Sunday 19 Aug 2018 | 10:16 | SYDNEY
Sunday 19 Aug 2018 | 10:16 | SYDNEY

Top foreign policy movies


Sam Roggeveen


29 April 2009 18:21

Stephen Walt has listed his top ten 'movies that tell us something about international relations more broadly'. His Foreign Policy colleague Dan Drezner has joined in, as has Gideon Rachman at the Financial Times. I couldn't get to ten, and frankly, I don't like my list very much, but here it is in no particular order:

  • Breaker Morant: A great portrait of Australians at war which illustrates beautifully the tension between justice and security in wartime.
  • Seven Days in May: About a suspected military coup in Washington. I only saw this film once about fifteen years ago, but I'll never forget how tense and beautifully paced it was. A great thriller that has a lot to say about civil-military relations.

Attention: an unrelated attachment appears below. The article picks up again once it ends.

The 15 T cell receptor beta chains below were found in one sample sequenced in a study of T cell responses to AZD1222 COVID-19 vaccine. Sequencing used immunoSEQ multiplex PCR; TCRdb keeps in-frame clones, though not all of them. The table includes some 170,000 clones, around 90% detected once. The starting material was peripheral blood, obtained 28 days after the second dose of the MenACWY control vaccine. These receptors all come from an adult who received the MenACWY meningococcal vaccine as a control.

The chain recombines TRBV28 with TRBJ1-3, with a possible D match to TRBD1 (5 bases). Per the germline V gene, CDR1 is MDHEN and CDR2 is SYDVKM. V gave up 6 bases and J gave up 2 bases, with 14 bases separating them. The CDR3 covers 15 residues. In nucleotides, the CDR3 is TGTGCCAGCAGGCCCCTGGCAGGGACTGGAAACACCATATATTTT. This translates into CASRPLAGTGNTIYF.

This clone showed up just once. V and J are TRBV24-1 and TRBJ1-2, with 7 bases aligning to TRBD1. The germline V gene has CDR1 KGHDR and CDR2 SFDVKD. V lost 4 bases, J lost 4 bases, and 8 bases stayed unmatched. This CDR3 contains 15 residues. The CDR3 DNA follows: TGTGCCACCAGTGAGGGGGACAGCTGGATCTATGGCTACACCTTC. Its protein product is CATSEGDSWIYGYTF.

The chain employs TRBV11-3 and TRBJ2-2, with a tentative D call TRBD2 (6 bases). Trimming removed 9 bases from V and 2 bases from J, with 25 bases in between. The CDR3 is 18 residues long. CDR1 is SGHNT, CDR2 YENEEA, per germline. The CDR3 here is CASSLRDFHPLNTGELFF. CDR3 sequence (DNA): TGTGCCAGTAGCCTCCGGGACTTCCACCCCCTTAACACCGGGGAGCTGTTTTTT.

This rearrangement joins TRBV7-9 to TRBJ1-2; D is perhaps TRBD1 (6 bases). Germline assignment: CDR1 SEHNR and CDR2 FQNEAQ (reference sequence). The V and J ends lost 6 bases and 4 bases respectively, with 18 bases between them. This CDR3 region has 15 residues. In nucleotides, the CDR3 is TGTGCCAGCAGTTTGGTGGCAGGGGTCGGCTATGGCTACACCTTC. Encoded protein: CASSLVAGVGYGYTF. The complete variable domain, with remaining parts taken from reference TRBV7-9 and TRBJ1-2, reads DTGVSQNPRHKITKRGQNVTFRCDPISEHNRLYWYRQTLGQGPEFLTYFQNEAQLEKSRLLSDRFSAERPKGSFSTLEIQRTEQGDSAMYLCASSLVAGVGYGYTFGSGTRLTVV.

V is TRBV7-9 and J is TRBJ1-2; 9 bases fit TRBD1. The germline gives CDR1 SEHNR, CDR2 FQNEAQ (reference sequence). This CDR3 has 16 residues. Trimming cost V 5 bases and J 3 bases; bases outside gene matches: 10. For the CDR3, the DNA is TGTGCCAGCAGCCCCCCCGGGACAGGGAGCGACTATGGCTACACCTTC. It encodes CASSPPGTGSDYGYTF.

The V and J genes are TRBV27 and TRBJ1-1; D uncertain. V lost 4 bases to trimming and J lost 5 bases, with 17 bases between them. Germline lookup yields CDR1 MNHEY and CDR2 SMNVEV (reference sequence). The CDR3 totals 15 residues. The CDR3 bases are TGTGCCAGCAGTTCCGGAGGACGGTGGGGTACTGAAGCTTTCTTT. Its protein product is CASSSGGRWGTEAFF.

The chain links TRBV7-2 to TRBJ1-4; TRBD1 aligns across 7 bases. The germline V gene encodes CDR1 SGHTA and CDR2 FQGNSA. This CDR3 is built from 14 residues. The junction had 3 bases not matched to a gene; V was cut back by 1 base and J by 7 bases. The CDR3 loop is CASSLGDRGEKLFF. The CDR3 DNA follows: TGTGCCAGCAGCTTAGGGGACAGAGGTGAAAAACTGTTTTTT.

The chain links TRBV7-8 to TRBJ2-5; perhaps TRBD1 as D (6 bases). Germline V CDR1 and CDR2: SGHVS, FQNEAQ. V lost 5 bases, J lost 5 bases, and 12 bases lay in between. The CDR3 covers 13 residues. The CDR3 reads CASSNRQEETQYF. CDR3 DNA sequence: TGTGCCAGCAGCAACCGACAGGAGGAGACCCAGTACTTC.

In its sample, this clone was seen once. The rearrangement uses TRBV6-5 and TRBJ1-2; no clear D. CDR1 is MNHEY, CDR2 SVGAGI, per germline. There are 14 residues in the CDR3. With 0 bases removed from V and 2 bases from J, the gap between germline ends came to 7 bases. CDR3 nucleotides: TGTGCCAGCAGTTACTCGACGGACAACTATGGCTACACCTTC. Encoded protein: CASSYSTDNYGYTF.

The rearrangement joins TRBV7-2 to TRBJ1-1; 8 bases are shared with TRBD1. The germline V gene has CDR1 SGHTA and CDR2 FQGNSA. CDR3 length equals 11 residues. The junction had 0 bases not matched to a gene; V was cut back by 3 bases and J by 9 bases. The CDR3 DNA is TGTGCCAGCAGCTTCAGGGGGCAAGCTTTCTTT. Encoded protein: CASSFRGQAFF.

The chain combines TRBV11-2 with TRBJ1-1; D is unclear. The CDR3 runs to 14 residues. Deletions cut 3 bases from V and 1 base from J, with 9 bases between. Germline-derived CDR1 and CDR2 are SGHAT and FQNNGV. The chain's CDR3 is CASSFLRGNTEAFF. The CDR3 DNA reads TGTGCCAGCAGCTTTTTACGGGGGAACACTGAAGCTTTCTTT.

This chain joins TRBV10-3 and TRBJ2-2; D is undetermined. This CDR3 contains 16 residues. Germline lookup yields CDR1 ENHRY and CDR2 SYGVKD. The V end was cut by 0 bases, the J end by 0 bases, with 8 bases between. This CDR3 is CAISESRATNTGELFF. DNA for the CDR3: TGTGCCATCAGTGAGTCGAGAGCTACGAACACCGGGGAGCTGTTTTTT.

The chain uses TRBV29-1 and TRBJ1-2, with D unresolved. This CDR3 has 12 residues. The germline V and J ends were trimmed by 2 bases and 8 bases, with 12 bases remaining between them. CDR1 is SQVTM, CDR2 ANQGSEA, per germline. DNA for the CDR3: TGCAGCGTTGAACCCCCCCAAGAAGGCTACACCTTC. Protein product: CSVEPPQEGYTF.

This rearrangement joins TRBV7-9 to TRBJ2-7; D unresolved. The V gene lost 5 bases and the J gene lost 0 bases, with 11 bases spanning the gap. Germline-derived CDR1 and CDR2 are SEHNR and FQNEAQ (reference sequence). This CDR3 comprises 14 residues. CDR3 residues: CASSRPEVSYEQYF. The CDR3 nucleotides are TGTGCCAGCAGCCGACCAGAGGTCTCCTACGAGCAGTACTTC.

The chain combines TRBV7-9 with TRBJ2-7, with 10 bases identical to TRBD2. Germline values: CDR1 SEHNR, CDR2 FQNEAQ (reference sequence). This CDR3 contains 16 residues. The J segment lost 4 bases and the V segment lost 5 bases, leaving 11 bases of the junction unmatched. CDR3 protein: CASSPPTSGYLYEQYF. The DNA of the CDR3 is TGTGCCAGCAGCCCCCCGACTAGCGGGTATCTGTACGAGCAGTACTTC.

• Schindler's List: Needs no elaboration, I think.
  • A Fish Called Wanda: The 'special relationship' between the US and Britain explained.
  • The Adventures of Barry McKenzie: The Australia-Britain relationship explained.
  • The Little Drummer Girl: A layman's guide to Israeli security policy.
  • The Godfather trilogy: It's a foreign policy parable, as explained in this book.
  • Spies Like Us: It's the only film I can think of that makes fun of arms control negotiations. Plus, the early scenes show in full glory the often wasted comic talents of Chevy Chase. And there's a Bob Hope cameo.
  • Thirteen Days: They should have cut out the mawkish scenes between Kevin Costner's character and his family, but other than that, a great thriller and as good a summary of the Cuban Missile Crisis as you'll need.

Walt is right that the list of films focusing on aspects of diplomacy is pretty short, hence the bias in my list toward themes of war. I'm also slightly embarrassed at how American my list is, so I'd love to hear your suggestions about how I can broaden my cinematic mind.